Does your CEO remind you of your bullying older brother? Or the mother who always refolded your clothes because you didn’t do a good enough job? Or the emotionally distant father who never praised you? Watch out: Chances are your CEO is recreating the very same dynamics that shaped his early family life. The entire executive team, and its mission, may suffer unless the CEO recognizes it and takes conscious steps to change his subconscious behavior.
My work with top executives has shown that deep-seated, sometimes irrational fears can skew their decisions and their ability to execute company strategy. But I’ve found another influence, equally deep-seated, that affects how they deal with others in the C-suite: their earliest interactions with family members and friends.
Research has shown that our early family experiences often re-emerge in our adult life interactions with others, including those in the business world. Families, after all, are our first “enterprise, ” and our parents and siblings are our first “management team.” Early family life affects how leaders respond to pressure and react when team members compete for their attention. It influences whether they have close or distant relationships with the people who report to them, communicate directly or indirectly, micromanage or empower, encourage debates or shut them down.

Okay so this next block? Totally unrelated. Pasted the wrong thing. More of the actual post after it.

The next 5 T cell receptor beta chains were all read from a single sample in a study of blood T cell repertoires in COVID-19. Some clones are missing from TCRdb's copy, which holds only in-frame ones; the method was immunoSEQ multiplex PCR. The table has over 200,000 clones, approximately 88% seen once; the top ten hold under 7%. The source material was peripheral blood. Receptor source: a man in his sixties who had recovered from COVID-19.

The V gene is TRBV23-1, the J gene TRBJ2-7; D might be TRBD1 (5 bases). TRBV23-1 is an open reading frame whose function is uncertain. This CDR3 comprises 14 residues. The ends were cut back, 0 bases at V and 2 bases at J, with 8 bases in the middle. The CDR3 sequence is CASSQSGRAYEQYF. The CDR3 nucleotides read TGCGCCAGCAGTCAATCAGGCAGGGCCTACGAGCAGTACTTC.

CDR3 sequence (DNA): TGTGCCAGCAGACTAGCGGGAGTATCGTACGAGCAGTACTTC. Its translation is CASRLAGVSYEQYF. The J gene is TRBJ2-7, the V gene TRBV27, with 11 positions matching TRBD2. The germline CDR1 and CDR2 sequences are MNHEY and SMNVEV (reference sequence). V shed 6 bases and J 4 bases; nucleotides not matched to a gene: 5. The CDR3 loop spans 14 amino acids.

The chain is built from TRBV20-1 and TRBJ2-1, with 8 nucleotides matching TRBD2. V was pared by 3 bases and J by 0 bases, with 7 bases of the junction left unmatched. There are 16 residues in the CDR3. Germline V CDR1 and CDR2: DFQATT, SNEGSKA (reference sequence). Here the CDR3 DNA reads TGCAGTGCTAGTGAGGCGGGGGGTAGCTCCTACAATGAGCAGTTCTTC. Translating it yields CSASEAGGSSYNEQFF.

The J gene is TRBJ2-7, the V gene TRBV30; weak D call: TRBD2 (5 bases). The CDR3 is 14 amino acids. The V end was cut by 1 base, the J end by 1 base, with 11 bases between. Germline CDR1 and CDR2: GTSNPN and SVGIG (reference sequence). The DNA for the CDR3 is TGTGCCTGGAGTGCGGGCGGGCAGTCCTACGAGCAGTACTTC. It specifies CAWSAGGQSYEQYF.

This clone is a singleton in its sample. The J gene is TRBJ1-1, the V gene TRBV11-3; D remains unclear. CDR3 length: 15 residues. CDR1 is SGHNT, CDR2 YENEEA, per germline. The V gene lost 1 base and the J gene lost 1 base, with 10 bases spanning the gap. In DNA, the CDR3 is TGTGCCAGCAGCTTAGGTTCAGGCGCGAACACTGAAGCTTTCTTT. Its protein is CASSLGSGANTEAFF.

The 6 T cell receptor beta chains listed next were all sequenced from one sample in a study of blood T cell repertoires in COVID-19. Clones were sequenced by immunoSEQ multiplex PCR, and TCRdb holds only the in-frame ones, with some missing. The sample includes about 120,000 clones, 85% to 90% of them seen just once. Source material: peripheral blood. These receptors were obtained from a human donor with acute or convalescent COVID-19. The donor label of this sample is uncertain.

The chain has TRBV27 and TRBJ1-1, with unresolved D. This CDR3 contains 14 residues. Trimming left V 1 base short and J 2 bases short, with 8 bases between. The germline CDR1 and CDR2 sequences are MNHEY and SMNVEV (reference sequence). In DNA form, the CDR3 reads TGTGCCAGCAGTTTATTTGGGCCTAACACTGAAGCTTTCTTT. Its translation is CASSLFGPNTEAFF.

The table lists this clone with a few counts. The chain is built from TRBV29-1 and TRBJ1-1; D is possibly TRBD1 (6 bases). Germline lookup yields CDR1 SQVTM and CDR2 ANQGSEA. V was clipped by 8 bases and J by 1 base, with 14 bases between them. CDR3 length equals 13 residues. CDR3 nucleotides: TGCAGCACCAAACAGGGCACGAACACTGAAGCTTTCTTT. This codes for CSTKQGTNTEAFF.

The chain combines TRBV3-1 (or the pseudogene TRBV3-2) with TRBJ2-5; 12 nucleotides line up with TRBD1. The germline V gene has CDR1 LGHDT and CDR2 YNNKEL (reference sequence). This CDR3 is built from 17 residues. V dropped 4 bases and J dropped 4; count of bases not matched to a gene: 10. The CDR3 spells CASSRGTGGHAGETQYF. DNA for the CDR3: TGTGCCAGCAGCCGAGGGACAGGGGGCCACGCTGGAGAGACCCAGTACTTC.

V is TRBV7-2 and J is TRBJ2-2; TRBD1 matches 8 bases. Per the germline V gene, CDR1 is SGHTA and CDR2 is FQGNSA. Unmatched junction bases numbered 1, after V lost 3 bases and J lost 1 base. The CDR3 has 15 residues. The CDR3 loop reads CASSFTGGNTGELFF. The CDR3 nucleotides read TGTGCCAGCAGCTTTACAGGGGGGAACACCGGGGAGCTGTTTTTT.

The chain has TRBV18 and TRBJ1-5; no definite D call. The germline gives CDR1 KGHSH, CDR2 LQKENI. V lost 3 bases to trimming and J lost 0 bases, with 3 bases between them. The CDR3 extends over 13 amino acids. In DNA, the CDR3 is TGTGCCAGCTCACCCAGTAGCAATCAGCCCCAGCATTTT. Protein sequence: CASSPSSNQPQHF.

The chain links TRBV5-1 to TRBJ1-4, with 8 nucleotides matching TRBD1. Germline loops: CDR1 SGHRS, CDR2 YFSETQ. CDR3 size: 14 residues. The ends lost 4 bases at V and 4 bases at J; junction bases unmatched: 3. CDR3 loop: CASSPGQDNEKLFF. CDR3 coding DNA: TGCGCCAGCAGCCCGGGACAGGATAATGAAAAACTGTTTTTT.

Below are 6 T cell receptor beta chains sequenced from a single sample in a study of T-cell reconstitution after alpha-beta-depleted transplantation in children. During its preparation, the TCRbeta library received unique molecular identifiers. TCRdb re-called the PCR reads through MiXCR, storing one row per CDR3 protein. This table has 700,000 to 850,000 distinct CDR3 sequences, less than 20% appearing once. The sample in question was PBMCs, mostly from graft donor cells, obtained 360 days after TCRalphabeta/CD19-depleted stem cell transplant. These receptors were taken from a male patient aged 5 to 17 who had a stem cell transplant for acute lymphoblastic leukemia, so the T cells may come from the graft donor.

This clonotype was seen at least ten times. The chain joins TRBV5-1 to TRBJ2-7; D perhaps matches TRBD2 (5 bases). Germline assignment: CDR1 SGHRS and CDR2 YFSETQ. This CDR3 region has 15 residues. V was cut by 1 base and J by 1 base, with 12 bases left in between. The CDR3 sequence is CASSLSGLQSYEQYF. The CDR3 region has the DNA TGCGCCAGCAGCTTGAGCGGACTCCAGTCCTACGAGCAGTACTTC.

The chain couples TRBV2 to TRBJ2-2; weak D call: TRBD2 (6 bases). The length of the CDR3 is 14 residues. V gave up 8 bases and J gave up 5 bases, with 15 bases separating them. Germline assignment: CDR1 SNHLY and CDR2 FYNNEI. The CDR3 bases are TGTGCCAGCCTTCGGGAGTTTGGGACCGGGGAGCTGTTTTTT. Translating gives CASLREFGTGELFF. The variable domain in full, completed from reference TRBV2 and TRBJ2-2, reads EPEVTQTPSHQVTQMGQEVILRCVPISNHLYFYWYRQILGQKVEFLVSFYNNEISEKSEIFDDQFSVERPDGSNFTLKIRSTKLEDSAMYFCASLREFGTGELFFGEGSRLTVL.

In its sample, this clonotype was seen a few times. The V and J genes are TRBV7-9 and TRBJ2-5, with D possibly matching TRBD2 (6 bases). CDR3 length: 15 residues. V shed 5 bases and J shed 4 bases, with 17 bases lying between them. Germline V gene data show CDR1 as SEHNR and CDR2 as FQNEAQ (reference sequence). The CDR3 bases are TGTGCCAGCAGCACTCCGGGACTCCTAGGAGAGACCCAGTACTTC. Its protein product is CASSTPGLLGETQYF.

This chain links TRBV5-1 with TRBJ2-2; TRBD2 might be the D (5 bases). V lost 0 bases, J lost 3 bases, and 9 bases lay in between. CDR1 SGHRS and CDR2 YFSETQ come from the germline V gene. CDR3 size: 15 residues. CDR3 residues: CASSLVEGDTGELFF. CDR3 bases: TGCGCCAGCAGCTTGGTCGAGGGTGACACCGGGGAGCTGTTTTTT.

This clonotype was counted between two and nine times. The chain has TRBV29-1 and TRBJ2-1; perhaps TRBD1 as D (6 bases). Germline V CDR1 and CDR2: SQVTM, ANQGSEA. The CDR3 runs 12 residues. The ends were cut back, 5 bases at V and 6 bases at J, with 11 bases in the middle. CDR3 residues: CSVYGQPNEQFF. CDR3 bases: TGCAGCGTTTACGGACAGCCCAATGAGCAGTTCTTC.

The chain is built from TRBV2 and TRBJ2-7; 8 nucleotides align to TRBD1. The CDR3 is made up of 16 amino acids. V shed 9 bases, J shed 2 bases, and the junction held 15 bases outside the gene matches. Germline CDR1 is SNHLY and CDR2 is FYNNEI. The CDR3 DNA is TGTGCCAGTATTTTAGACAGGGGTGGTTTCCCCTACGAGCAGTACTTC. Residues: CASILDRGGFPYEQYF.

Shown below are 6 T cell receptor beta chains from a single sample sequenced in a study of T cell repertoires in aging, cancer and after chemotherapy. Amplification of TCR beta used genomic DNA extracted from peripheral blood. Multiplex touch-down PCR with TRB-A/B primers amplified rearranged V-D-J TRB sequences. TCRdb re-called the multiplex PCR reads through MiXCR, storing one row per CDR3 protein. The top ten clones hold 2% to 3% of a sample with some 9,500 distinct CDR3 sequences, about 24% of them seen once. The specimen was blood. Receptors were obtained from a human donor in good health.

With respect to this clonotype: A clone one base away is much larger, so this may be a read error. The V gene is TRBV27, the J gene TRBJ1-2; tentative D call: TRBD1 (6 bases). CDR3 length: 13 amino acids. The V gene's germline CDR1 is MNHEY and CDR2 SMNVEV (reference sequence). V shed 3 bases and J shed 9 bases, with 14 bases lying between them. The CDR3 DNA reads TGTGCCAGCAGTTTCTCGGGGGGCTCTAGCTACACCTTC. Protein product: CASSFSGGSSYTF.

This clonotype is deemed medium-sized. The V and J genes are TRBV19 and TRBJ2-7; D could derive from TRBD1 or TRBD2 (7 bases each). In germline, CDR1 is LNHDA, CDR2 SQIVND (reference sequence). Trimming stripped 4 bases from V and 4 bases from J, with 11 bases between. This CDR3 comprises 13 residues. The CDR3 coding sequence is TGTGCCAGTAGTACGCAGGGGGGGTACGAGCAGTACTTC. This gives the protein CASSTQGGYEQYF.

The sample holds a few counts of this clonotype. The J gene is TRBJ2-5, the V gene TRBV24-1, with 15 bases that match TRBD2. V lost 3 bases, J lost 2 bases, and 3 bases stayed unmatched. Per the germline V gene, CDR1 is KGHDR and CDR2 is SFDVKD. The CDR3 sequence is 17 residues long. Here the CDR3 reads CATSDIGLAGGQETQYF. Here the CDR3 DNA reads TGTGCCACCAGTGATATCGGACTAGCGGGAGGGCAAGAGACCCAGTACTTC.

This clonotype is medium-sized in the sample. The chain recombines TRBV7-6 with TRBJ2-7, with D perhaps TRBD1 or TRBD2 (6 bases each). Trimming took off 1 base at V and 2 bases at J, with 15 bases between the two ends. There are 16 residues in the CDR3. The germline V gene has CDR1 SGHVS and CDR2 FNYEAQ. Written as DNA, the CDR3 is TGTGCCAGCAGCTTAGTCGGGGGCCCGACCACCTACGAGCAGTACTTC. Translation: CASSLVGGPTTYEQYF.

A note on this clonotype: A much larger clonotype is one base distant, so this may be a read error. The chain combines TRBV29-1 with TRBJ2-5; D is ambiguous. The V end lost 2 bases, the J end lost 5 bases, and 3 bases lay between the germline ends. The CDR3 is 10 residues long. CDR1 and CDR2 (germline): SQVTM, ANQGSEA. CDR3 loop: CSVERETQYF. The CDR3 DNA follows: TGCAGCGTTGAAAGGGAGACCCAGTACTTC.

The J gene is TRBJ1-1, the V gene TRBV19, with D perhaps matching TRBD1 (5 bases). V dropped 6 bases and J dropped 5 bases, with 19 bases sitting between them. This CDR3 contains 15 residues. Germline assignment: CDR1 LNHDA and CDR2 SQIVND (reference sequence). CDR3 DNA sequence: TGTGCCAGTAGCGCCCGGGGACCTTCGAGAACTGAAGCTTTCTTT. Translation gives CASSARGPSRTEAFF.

The late psychoanalyst Joyce McDougall described a “theater of the mind” whose script is written in childhood and reprised subconsciously in other settings as the child grows up. Depending on family dynamics and fate, that script could be written by Frank Capra or Tennessee Williams. Was the family open or guarded? Were emotions encouraged or repressed? Were the parents nurturing or uninvolved? Did the death of a parent, the birth of a disabled sibling, or a reversal of fortune make the family stronger? Or did it cause rifts and recrimination?
Other researchers have proven this link between childhood experiences and adult behavior. Psychoanalysts John Bowlby and Mary Ainsworth have shown that children’s attachment to their mother affects how close they get to others in adulthood. And researcher and social policy analyst David Utting’s work links poverty to family stress. This, in turn, can derail even the most committed parent and undermine a child’s future ability to deal with stress.
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